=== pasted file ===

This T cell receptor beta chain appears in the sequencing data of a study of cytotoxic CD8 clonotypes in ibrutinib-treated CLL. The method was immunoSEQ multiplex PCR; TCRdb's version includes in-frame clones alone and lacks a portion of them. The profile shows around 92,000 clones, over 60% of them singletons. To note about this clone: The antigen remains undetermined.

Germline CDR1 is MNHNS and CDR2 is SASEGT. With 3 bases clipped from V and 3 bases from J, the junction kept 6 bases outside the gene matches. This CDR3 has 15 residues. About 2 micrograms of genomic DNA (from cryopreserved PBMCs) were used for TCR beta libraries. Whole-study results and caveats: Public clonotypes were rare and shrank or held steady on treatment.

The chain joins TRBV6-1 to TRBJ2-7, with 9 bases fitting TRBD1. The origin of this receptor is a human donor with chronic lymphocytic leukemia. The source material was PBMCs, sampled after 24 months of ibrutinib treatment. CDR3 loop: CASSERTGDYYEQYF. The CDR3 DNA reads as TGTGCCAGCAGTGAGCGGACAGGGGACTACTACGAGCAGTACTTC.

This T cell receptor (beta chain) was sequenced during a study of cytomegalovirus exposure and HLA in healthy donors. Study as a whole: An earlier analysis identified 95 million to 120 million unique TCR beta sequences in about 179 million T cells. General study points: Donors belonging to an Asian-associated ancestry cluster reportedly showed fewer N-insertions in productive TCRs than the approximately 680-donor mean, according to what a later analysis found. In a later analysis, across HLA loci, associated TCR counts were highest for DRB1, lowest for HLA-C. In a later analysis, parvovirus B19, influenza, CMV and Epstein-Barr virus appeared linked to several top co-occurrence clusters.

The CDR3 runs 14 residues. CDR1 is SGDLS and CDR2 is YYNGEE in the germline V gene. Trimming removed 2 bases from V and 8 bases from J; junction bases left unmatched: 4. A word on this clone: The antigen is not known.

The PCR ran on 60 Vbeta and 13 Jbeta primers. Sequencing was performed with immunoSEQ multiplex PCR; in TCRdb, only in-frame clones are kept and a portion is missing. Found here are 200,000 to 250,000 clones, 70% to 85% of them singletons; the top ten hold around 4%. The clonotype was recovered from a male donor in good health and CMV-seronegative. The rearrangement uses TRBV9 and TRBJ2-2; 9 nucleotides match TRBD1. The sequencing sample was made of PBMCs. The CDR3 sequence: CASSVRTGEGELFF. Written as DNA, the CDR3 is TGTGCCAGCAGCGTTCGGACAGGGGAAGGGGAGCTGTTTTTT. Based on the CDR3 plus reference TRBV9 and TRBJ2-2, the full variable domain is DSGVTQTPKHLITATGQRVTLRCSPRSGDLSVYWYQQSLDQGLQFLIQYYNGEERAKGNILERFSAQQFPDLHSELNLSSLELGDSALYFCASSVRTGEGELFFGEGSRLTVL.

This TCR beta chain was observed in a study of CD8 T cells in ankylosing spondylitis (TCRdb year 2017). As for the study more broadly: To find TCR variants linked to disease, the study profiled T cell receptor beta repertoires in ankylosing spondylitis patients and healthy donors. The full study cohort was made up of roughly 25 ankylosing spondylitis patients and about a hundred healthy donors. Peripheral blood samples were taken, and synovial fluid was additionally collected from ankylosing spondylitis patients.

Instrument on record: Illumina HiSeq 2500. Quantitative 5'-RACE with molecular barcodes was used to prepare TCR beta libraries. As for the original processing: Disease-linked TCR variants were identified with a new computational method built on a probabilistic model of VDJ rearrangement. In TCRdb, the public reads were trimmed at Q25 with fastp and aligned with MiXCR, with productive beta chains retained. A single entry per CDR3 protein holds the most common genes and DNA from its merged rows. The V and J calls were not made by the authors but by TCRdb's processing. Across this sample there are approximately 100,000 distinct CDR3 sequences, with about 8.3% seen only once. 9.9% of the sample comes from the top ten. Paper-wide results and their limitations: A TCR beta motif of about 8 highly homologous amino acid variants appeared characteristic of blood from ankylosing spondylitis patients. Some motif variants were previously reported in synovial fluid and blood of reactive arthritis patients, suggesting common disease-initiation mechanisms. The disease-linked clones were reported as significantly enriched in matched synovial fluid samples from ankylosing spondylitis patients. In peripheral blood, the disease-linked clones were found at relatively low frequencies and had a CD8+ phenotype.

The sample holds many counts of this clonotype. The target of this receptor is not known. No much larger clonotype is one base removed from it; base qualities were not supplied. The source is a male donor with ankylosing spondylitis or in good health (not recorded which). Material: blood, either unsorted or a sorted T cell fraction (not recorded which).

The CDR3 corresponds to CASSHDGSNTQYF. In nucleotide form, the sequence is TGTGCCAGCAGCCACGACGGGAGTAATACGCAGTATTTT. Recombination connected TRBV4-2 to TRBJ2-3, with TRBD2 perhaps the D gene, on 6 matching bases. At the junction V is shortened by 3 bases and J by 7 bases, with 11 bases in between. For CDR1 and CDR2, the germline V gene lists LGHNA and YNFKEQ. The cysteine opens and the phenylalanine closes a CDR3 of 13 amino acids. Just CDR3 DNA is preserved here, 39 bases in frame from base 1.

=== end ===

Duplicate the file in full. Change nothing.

This T cell receptor beta chain appears in the sequencing data of a study of cytotoxic CD8 clonotypes in ibrutinib-treated CLL. The method was immunoSEQ multiplex PCR; TCRdb's version includes in-frame clones alone and lacks a portion of them. The profile shows around 92,000 clones, over 60% of them singletons. To note about this clone: The antigen remains undetermined.

Germline CDR1 is MNHNS and CDR2 is SASEGT. With 3 bases clipped from V and 3 bases from J, the junction kept 6 bases outside the gene matches. This CDR3 has 15 residues. About 2 micrograms of genomic DNA (from cryopreserved PBMCs) were used for TCR beta libraries. Whole-study results and caveats: Public clonotypes were rare and shrank or held steady on treatment.

The chain joins TRBV6-1 to TRBJ2-7, with 9 bases fitting TRBD1. The origin of this receptor is a human donor with chronic lymphocytic leukemia. The source material was PBMCs, sampled after 24 months of ibrutinib treatment. CDR3 loop: CASSERTGDYYEQYF. The CDR3 DNA reads as TGTGCCAGCAGTGAGCGGACAGGGGACTACTACGAGCAGTACTTC.

This T cell receptor (beta chain) was sequenced during a study of cytomegalovirus exposure and HLA in healthy donors. Study as a whole: An earlier analysis identified 95 million to 120 million unique TCR beta sequences in about 179 million T cells. General study points: Donors belonging to an Asian-associated ancestry cluster reportedly showed fewer N-insertions in productive TCRs than the approximately 680-donor mean, according to what a later analysis found. In a later analysis, across HLA loci, associated TCR counts were highest for DRB1, lowest for HLA-C. In a later analysis, parvovirus B19, influenza, CMV and Epstein-Barr virus appeared linked to several top co-occurrence clusters.

The CDR3 runs 14 residues. CDR1 is SGDLS and CDR2 is YYNGEE in the germline V gene. Trimming removed 2 bases from V and 8 bases from J; junction bases left unmatched: 4. A word on this clone: The antigen is not known.

The PCR ran on 60 Vbeta and 13 Jbeta primers. Sequencing was performed with immunoSEQ multiplex PCR; in TCRdb, only in-frame clones are kept and a portion is missing. Found here are 200,000 to 250,000 clones, 70% to 85% of them singletons; the top ten hold around 4%. The clonotype was recovered from a male donor in good health and CMV-seronegative. The rearrangement uses TRBV9 and TRBJ2-2; 9 nucleotides match TRBD1. The sequencing sample was made of PBMCs. The CDR3 sequence: CASSVRTGEGELFF. Written as DNA, the CDR3 is TGTGCCAGCAGCGTTCGGACAGGGGAAGGGGAGCTGTTTTTT. Based on the CDR3 plus reference TRBV9 and TRBJ2-2, the full variable domain is DSGVTQTPKHLITATGQRVTLRCSPRSGDLSVYWYQQSLDQGLQFLIQYYNGEERAKGNILERFSAQQFPDLHSELNLSSLELGDSALYFCASSVRTGEGELFFGEGSRLTVL.

This TCR beta chain was observed in a study of CD8 T cells in ankylosing spondylitis (TCRdb year 2017). As for the study more broadly: To find TCR variants linked to disease, the study profiled T cell receptor beta repertoires in ankylosing spondylitis patients and healthy donors. The full study cohort was made up of roughly 25 ankylosing spondylitis patients and about a hundred healthy donors. Peripheral blood samples were taken, and synovial fluid was additionally collected from ankylosing spondylitis patients.

Instrument on record: Illumina HiSeq 2500. Quantitative 5'-RACE with molecular barcodes was used to prepare TCR beta libraries. As for the original processing: Disease-linked TCR variants were identified with a new computational method built on a probabilistic model of VDJ rearrangement. In TCRdb, the public reads were trimmed at Q25 with fastp and aligned with MiXCR, with productive beta chains retained. A single entry per CDR3 protein holds the most common genes and DNA from its merged rows. The V and J calls were not made by the authors but by TCRdb's processing. Across this sample there are approximately 100,000 distinct CDR3 sequences, with about 8.3% seen only once. 9.9% of the sample comes from the top ten. Paper-wide results and their limitations: A TCR beta motif of about 8 highly homologous amino acid variants appeared characteristic of blood from ankylosing spondylitis patients. Some motif variants were previously reported in synovial fluid and blood of reactive arthritis patients, suggesting common disease-initiation mechanisms. The disease-linked clones were reported as significantly enriched in matched synovial fluid samples from ankylosing spondylitis patients. In peripheral blood, the disease-linked clones were found at relatively low frequencies and had a CD8+ phenotype.

The sample holds many counts of this clonotype. The target of this receptor is not known. No much larger clonotype is one base removed from it; base qualities were not supplied. The source is a male donor with ankylosing spondylitis or in good health (not recorded which). Material: blood, either unsorted or a sorted T cell fraction (not recorded which).

The CDR3 corresponds to CASSHDGSNTQYF. In nucleotide form, the sequence is TGTGCCAGCAGCCACGACGGGAGTAATACGCAGTATTTT. Recombination connected TRBV4-2 to TRBJ2-3, with TRBD2 perhaps the D gene, on 6 matching bases. At the junction V is shortened by 3 bases and J by 7 bases, with 11 bases in between. For CDR1 and CDR2, the germline V gene lists LGHNA and YNFKEQ. The cysteine opens and the phenylalanine closes a CDR3 of 13 amino acids. Just CDR3 DNA is preserved here, 39 bases in frame from base 1.